Armenia's choice. Armenia's PM shed light on how his country manages its relations with Russia and the EU in an interview with Kommersant.

Armenia's hard working Prime Minister Tigran Sargsyan has outlined the way his country is managing its relations with Russia and the EU in an interview with Kommersant. Armenia's choice is not always well understood, but the interview sheds some light on the strategy. Prime Minister Tigran Sargsyan has again ruled out Armenia’s accession to a customs union of Russia and two other former Soviet republics and said his country will continue deepening integration with the European Union. In an interview with the Russian daily “Kommersant” published on Wednesday, he also stated that Yerevan is ready to consider hosting a Russian military radar station currently located in Azerbaijan.

Commenting on the possibility of Armenian membership in the trade bloc formed by Russia, Kazakhstan and Belarus, Sargsyan reiterated his government’s argument that Armenia has no common border with any of the three countries.“That would make no sense,” he said. “The whole point of a customs union is to have commercial exchanges without customs control. In our case, that is impossible as we have to pass through the territory of a neighboring state and twice undergo customs administration.”

“Our Russian colleagues understand this situation. We are looking for ways of cooperation without the customs union,” he added.

The Armenian Prime Minister has been the main  force pushing for for closer co-operation between his country and the European Union. He visited Brussels several times in the last year and has been credited with pushing forward the reform agenda in his country. Sarkisian told “Kommersant” that the Eastern Partnership is not aimed at weakening Russian presence in Armenia and elsewhere in the former Soviet Union. “We cooperate with both NATO and the EU,” he said. “These processes are not directed against a third party. Just as our strategic ties with Russia are not directed against the EU.” At the moment Armenia is negotiating a far-reaching Association Agreement with the EU. If agreed it will give the country for the first time a real choice in its foreign policy. In pursuing this Armenia needs to keep in mind its ally Russia.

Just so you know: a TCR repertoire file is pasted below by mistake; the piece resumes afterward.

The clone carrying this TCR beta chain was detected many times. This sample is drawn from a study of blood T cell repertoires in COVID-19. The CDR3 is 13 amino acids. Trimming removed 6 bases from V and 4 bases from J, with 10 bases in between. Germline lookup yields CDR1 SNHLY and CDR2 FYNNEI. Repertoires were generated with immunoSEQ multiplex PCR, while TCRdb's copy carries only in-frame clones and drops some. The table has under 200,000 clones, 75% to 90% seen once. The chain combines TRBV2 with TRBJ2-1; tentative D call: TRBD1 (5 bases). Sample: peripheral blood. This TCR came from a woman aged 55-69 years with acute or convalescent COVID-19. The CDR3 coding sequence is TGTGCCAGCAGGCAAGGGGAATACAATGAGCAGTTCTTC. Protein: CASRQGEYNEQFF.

“Our strategic partner Russia is aware of all of our cooperation programs, be it with the EU, NATO, the U.S., Iran China or Georgia. Russia shows understanding for this. We don’t have much choice in developing partnerships given our geopolitical situation and problems with neighbors,” added the Armenian premier.

Sargsyan highlighted Yerevan’s greater reliance on a military alliance with Moscow when he was asked whether it would agree to allow the Russian military to relocate a major early-warning radar station from Azerbaijan to Armenia. “Why not … If our territory is of such interest, we are ready to discuss this issue,” he said. Russia and Azerbaijan have been negotiating on a possible extension of the Russian lease on the Gabala radar station which is due to expire in December 2012. They have reached no agreement yet. political editor said in a comment; "Armenia's choice is not going to be easy. For the EU this is not a zero sum game and a country in Association with the EU can equally have a strategic relationship with Russia. Conditionality is based on reforms and the implimentation of the democractic agenda. In this regard the test for the EU is the forthcoming parliamentary election in May and not any arrangement with Russia. However for the Russians it may be a different story. High on Putin's agenda when he returns to the Kremlin in May is going to be the new Eurasian Union which he has pushed during his election campaign. For Russia the participation of Armenia in such a Union may become a matter of prestige in which case Yerevan may have a problem on its hands."

source: with Radio Liberty

photo: Armenian PM Tigran Sargyan in Yerevan on 2 April 2012 with Russian Foreign Minister, Sergei Lavrov (picture courtesy of Press Service of the Government of Armenia)

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